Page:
Gradually the prevailing mood shifted. Why was this coming out now? In the case of a doping test, the media are not notified unless both 'A' and 'B' samples have tested positive. Until then there is silence. Yet here a cloud of official suspicion was being allowed to gather before anything had been proved.
That any woman would be confronted with such serious accusation in front of a worldwide audience of millions struck many as callous. That it was an 18-year-old from Limpopo province at her first major senior championships seemed cruel in the extreme.
Semenya was on the warm-up track while inside the gossip flew round the adjacent main stadium. "The timing has caught us out," admitted an IAAF spokesman as the eight finalists were called together.
As Semenya emerged onto the track from the pre-race call-room, the photographers' long lenses swung in unison and locked on her face.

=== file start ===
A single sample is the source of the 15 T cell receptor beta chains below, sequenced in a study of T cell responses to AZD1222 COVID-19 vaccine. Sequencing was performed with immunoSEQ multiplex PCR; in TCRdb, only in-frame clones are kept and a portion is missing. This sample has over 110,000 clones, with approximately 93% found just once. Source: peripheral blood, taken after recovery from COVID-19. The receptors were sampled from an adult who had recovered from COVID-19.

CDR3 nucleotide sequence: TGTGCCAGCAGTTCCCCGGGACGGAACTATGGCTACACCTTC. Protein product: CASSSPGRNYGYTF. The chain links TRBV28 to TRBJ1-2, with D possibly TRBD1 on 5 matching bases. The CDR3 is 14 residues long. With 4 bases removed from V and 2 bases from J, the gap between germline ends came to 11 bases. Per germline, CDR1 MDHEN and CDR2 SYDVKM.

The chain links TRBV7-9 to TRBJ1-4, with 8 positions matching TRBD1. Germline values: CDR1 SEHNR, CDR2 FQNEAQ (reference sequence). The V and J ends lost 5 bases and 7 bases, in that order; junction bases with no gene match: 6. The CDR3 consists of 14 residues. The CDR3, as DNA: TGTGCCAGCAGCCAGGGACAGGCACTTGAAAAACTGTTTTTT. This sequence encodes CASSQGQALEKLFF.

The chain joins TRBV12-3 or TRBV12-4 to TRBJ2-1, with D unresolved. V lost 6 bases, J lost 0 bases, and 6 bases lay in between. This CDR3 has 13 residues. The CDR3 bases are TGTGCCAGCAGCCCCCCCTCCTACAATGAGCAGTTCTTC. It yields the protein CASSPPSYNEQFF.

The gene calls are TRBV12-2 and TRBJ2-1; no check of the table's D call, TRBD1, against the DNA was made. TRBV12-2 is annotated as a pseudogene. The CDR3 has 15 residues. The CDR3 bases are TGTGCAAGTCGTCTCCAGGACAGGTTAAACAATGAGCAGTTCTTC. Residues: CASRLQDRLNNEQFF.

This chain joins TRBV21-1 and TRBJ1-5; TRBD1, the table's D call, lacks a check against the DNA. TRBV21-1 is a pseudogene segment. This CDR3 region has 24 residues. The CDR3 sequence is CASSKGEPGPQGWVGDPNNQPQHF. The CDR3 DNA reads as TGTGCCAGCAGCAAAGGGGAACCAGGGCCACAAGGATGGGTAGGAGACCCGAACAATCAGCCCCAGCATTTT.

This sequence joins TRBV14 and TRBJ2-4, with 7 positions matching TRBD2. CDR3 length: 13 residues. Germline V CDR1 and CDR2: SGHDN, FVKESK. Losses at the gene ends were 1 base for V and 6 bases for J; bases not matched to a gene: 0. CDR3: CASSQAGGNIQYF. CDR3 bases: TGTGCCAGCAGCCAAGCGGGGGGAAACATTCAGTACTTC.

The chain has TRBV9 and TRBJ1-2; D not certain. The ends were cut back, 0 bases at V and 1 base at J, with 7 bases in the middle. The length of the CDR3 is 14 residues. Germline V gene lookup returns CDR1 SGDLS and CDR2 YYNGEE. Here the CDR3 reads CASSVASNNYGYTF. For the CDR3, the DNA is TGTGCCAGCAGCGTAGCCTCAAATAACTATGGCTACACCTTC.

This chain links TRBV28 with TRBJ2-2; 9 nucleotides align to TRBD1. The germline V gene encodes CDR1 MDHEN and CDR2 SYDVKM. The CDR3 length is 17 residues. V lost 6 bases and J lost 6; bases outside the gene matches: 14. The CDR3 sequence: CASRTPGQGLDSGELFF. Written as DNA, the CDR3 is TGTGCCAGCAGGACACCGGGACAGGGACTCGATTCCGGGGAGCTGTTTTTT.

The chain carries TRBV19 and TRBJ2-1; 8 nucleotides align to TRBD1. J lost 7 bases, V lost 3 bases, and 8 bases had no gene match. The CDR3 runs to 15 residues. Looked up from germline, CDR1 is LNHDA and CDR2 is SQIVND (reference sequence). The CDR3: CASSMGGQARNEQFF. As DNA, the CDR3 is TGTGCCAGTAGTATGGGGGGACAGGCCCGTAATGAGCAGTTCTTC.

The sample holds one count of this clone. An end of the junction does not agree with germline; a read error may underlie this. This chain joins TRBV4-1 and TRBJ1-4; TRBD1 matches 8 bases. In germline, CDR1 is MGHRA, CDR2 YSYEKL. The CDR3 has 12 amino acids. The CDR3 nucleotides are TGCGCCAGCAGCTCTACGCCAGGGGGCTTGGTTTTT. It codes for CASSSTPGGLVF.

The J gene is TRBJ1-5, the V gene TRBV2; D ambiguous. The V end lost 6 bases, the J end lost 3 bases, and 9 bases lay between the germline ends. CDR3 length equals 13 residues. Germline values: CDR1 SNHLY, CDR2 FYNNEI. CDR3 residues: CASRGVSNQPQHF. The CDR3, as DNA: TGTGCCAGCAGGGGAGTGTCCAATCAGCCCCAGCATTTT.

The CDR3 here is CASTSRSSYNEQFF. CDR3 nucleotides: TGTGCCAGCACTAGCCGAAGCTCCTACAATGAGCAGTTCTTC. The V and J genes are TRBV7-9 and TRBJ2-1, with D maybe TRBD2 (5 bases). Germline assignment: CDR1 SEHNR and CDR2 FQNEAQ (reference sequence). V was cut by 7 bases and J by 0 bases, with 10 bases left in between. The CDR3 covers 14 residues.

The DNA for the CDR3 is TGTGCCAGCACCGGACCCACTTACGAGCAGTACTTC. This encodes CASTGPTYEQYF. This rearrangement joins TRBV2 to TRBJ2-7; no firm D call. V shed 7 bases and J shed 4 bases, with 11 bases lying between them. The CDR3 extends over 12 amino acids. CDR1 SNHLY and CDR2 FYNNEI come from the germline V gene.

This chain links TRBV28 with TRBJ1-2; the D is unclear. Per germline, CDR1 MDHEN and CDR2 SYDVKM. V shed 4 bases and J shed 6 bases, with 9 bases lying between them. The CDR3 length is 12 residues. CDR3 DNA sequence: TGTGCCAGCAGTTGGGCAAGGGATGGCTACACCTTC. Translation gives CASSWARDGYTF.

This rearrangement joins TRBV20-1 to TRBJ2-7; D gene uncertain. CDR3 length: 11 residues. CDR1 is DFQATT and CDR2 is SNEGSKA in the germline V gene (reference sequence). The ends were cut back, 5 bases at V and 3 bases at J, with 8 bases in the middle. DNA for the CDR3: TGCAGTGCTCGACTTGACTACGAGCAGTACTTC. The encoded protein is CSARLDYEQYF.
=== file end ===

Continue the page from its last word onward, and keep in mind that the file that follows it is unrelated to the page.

She looked implausibly calm under her neat corn-rows. On the blocks she waited for the television camera to come in close on her and then mimed brushing something from her shoulders. That there were two British girls in the final - Jenny Meadows and Marilyn Okoro, both with a chance of a medal - had almost been forgotten.
As if trying to escape the furore, the South African went off at breakneck speed. Reigning champ Janeth Jepkosgei took over for a few brief seconds on the back straight but was left struggling as the teenager took them through the bell in under 57 seconds, a blistering pace.